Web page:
The Chasing Malaria project is trialling strategies and approaches that will be required to drive down malaria to elimination in areas of low disease incidence. The program is funded by RAM and works in the National Capital District (NCD) and Central Province where malaria rates are already low.

The first component is Surveillance. RAM has designed and printed standard record books for all of the health clinics which record details of all malaria diagnostic tests including the home address and recent travel for all positive cases. These sheets also feed information into the monthly reports to the National Health Information database. The positive cases are mapped across the regions and malaria clusters are identified for follow-up.

RAM works closely with the National Department of Health (NDoH) and regularly visits all the clinics to check that the record keeping is complete and accurate, to audit the Rapid Diagnostic Test kits (RDTs) that have been used and to check that all the RDTs and treatment drugs are in date. Where required, RAM supplies RDTs and Drugs to the clinics as well as bed nets.  All positive cases are given a family size net and all expectant mothers also receive a new net under this program.

Where malaria case clusters are identified, Ross Baibuni (RAM’s Manager of Community Based Malaria Control) and his team recruit local community health volunteers and work with the local schools to teach the students about malaria and mosquito life cycles and to search out all the mosquito breeding sites around the cluster location. Breeding sites are mapped by GPS and regularly checked. When they are active (i.e. contain mosquito larvae) specific strategies are developed to destroy the larvae. These include draining or filling, introducing fish to eat the larvae or spraying larvacide. Local households are informed of the risk and the presence and use of bed nets are checked.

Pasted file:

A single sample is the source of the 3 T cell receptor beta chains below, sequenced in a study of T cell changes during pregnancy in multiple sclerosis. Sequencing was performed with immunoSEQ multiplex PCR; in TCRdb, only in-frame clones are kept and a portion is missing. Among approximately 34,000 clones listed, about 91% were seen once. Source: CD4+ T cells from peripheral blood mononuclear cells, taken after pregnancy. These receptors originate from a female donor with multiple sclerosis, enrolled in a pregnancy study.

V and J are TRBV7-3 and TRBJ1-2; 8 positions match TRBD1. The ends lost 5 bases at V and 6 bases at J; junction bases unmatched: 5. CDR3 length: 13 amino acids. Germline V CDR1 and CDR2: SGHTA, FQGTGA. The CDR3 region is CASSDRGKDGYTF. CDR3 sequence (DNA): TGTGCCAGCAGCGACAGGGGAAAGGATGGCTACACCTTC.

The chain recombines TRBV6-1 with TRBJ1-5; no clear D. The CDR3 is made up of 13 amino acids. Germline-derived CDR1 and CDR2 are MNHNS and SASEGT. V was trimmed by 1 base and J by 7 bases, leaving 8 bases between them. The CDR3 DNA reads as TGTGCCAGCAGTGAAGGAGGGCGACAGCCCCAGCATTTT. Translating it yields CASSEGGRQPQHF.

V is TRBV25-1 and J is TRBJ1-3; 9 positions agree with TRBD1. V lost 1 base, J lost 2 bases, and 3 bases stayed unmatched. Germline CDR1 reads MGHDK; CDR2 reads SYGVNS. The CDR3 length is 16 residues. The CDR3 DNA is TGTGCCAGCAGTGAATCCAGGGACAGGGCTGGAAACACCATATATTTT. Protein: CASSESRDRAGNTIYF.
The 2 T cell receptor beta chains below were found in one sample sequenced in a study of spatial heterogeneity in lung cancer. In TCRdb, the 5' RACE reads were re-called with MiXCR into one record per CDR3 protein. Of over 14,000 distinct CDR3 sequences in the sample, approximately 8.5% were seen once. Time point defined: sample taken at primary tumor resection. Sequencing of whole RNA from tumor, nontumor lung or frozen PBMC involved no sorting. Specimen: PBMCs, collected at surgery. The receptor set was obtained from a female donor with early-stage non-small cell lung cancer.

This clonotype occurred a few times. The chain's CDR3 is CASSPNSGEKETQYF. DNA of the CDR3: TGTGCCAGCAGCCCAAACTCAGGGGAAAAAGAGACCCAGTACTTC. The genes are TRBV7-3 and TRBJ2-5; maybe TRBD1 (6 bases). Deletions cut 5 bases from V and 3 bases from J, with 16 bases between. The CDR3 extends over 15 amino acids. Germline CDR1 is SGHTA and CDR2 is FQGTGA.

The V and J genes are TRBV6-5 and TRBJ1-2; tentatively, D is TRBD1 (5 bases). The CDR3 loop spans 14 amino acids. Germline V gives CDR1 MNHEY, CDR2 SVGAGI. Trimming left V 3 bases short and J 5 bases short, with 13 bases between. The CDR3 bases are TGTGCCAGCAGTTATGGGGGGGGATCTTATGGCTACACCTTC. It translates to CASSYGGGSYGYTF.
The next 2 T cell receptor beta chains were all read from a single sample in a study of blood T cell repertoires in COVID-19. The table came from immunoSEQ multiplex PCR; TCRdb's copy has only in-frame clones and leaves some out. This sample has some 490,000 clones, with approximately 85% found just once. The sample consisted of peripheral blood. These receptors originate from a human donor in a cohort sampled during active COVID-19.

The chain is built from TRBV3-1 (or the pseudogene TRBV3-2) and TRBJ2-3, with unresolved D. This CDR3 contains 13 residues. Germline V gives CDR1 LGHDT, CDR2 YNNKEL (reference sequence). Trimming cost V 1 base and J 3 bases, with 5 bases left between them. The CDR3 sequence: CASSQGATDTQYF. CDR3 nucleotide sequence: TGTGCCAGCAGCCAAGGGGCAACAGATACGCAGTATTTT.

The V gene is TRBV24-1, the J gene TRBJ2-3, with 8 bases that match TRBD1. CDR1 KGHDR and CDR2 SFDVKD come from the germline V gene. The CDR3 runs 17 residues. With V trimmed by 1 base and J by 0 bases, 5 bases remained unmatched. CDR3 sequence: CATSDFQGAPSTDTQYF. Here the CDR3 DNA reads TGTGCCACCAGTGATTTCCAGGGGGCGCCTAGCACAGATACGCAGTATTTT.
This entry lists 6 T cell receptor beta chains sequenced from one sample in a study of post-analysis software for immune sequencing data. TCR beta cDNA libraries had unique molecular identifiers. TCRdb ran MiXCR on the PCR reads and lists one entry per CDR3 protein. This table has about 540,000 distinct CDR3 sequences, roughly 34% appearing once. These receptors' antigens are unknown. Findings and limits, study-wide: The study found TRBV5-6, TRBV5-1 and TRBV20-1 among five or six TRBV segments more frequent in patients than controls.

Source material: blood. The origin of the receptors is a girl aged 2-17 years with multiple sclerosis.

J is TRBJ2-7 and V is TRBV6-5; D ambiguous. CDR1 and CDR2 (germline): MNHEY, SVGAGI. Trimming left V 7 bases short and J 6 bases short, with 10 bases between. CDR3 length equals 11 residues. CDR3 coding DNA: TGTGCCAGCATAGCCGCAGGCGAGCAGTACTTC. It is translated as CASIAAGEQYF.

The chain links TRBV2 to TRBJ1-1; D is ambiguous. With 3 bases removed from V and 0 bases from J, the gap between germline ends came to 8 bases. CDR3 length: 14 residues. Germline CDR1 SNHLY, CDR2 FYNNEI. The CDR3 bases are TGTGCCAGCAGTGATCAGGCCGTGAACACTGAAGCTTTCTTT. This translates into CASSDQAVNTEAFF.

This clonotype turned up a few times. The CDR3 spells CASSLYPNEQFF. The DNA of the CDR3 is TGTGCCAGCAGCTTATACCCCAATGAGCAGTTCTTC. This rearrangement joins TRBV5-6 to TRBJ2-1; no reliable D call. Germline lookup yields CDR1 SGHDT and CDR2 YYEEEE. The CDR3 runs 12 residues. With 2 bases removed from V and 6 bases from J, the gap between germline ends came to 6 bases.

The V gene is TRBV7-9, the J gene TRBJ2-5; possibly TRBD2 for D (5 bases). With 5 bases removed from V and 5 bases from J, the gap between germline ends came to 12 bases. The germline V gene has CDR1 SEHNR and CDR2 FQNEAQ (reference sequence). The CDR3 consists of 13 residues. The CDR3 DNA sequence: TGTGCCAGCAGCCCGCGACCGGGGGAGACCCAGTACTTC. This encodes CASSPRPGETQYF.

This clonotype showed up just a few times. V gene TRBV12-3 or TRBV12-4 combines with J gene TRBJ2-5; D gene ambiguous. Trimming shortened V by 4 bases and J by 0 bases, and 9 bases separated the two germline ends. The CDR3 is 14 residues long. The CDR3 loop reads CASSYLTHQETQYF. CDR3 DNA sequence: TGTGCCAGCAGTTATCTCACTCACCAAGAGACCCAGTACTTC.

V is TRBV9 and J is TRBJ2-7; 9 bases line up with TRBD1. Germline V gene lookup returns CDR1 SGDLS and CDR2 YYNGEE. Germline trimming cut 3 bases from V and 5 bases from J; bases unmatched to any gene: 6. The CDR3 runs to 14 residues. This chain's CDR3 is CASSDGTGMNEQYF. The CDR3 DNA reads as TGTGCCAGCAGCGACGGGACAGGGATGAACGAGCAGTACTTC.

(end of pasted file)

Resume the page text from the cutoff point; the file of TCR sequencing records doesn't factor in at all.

The pilot project is a work in progress with new and refined approaches being developed and assessed but it is already having an impact on malaria rates the local people are very supportive, understand the aspects of malaria transmission and value their bed nets.

[The photos show RAM Programme Officer Nelly Jerry checking recently used RDTs at a Tokara Clinic in NCD and Ross Baibuni and local Community Health Volunteers preparing Class 3A & 3B at Bereina Station School (Central province malaria hotspot) to go out looking for mosquito breeding sites.]